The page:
(ii) GATT XI:2(a): General Elimination of Quantitative Restrictions

As WTO seeks to decrease market entry barriers, GATT Article XI:1 states the general rule for quantitative restrictions: “No prohibitions or restrictions other than duties, taxes or other charges, whether made effective through quotas, import or export licenses or other measures, shall be instituted or maintained by any contracting party on the importation of any product of the territory of any other contracting party or on the exportation or sale for export of any product destined for the territory of any other contracting party.” Essentially, in accordance with GATT Article XI:1, quantitative restrictions should be banned.

However, there are exceptions to this rule, and Article XI:2 provides exceptions to Article XI:1. The important article subject to foodstuff discussion in Article XI:2(a) states that, “The provisions of paragraph 1 of this Article shall not extend to the following: (a) Export prohibitions or restrictions temporarily applied to prevent or relieve critical shortages of foodstuffs or other products essential to the exporting contracting party.”

As the Panel and Appellate Body in the China-Raw Materials case determined, there are four aspects of Article XI:1(a) that should be discussed. First, there is the discussion of the meaning of “temporarily applied” for the export control measures. Second, the use of “foodstuff” highlights the type of necessary items that would be subject to GATT exception. Third, an imposed measure does not have to be imposed after the crisis has happened, but can actually be imposed as a preventative measure. Fourth, application of export control measures should be done on a case-by-case basis with the determination of when the situation is “critical.” A conclusion that could be drawn is that a sudden crisis that resulted in a country issuing restrictive trade measures would trigger the exception under XI:2(a).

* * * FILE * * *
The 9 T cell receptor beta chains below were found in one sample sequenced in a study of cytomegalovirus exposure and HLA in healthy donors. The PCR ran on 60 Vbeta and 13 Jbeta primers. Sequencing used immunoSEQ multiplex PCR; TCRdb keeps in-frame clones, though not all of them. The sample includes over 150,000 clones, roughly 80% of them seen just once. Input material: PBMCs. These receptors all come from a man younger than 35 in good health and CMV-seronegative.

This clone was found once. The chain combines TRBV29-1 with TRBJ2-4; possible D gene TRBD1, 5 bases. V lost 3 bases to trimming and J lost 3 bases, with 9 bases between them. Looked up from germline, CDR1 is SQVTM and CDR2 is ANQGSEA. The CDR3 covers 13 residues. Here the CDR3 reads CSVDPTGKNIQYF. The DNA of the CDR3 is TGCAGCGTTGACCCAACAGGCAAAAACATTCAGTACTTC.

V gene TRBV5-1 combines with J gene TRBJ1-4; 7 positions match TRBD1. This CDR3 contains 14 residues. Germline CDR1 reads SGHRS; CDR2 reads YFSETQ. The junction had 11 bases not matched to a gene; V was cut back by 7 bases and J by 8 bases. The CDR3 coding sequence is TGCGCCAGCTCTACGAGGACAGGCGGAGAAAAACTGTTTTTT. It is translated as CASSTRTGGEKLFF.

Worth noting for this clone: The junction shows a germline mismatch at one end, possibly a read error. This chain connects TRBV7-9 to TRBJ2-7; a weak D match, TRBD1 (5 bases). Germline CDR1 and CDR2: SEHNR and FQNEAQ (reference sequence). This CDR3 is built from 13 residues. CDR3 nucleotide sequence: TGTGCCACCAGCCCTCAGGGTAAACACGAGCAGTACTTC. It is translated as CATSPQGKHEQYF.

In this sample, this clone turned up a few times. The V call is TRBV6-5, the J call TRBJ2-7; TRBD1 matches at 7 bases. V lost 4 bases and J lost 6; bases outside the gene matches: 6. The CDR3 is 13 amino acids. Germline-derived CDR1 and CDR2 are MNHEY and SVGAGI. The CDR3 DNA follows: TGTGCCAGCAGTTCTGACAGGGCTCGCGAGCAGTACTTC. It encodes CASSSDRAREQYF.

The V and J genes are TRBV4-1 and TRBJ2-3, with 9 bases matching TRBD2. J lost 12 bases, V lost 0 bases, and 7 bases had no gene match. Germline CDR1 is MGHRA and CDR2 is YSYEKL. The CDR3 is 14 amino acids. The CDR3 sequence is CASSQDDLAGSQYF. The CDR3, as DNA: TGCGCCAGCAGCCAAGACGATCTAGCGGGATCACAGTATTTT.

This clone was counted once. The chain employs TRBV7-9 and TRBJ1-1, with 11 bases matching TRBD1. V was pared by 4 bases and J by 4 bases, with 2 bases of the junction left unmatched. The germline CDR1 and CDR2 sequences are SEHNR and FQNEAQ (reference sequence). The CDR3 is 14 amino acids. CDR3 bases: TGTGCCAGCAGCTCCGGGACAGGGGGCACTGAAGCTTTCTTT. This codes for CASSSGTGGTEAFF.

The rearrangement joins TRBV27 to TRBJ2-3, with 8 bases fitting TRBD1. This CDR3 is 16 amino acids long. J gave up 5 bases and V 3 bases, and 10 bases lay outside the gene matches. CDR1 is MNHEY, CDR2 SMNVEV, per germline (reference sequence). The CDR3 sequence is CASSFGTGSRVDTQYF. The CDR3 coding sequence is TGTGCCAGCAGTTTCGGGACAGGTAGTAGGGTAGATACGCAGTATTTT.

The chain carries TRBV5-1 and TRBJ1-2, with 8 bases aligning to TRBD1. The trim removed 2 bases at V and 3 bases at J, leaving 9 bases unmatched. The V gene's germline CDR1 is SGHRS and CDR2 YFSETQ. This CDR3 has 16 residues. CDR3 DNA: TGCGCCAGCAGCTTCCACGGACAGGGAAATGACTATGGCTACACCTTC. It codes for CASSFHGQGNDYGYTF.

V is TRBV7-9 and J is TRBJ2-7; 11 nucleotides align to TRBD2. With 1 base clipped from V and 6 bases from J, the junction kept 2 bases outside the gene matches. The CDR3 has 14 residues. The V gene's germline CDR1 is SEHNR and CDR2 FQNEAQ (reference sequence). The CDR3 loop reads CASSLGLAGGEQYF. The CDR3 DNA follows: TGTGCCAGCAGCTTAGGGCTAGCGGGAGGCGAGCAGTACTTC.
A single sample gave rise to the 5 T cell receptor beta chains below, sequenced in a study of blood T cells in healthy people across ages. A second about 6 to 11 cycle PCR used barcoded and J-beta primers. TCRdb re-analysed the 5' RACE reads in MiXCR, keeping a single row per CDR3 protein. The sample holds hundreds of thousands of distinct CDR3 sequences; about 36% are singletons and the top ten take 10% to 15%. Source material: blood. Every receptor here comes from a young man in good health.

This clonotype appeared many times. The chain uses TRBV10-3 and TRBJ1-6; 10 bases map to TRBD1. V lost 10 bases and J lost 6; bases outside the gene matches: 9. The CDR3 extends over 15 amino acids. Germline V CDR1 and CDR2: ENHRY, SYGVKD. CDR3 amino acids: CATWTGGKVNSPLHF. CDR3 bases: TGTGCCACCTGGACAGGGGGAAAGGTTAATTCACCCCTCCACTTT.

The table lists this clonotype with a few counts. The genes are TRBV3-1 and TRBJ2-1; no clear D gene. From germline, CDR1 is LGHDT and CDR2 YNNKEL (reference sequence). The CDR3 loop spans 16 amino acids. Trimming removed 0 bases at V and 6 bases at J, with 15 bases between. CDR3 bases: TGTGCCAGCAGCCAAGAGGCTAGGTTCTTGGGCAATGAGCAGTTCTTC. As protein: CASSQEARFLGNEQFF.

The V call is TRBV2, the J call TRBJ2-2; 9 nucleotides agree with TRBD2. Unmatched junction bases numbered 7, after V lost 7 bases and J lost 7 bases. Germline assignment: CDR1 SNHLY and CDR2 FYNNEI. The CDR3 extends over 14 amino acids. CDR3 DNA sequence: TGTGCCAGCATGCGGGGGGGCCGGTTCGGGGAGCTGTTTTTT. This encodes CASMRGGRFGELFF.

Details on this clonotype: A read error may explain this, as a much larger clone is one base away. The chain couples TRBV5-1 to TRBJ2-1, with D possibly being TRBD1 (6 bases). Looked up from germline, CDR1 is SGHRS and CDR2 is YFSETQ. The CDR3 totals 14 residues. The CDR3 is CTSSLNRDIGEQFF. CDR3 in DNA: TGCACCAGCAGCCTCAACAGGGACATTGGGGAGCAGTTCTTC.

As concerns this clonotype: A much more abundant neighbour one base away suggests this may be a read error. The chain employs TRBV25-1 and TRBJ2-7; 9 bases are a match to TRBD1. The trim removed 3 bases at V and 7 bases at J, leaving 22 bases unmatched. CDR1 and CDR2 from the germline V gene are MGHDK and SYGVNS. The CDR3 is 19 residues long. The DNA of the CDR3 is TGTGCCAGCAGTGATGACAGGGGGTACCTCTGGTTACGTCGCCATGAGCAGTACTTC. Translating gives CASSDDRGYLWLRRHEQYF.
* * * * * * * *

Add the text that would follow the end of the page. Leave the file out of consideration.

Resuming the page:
The following paragraphs analyze the four various aspects in respect to how they were discussed in China-Raw Materials:

First, the term “temporarily applied” indicates that a measure would fall under Article XI:2(a) and should not be a permanent trade measure. As the Appellate Body states, “[W]e note that the term “temporarily” in Article XI:2(a) of the GATT 1994 is employed as an adverb to qualify the term ‘applied’. The word ‘temporary’ is defined as ‘[l]asting or meant to last for a limited time only; not permanent; made or arranged to supply a passing need’. Thus, when employed in connection with the word “applied”, it describes a measure applied for a limited time, a measure taken to bridge a ‘passing need’. As we see it, the definitional element of ‘supply[ing] a passing need’ suggests that Article XI:2(a) refers to measures that are applied in the interim.”25 As the Appellate Body describes, an export control restriction that falls within the exception of Article XI:2(a) must have an element of a time limit. The time limitation for restrictive measures does not have to have a clear end date, but the regulations must be blatantly clear that it will not last for a prolonged period of time. These restrictions should not be treated as a permanent measure, but as a short-term solution to deal with a sudden crisis.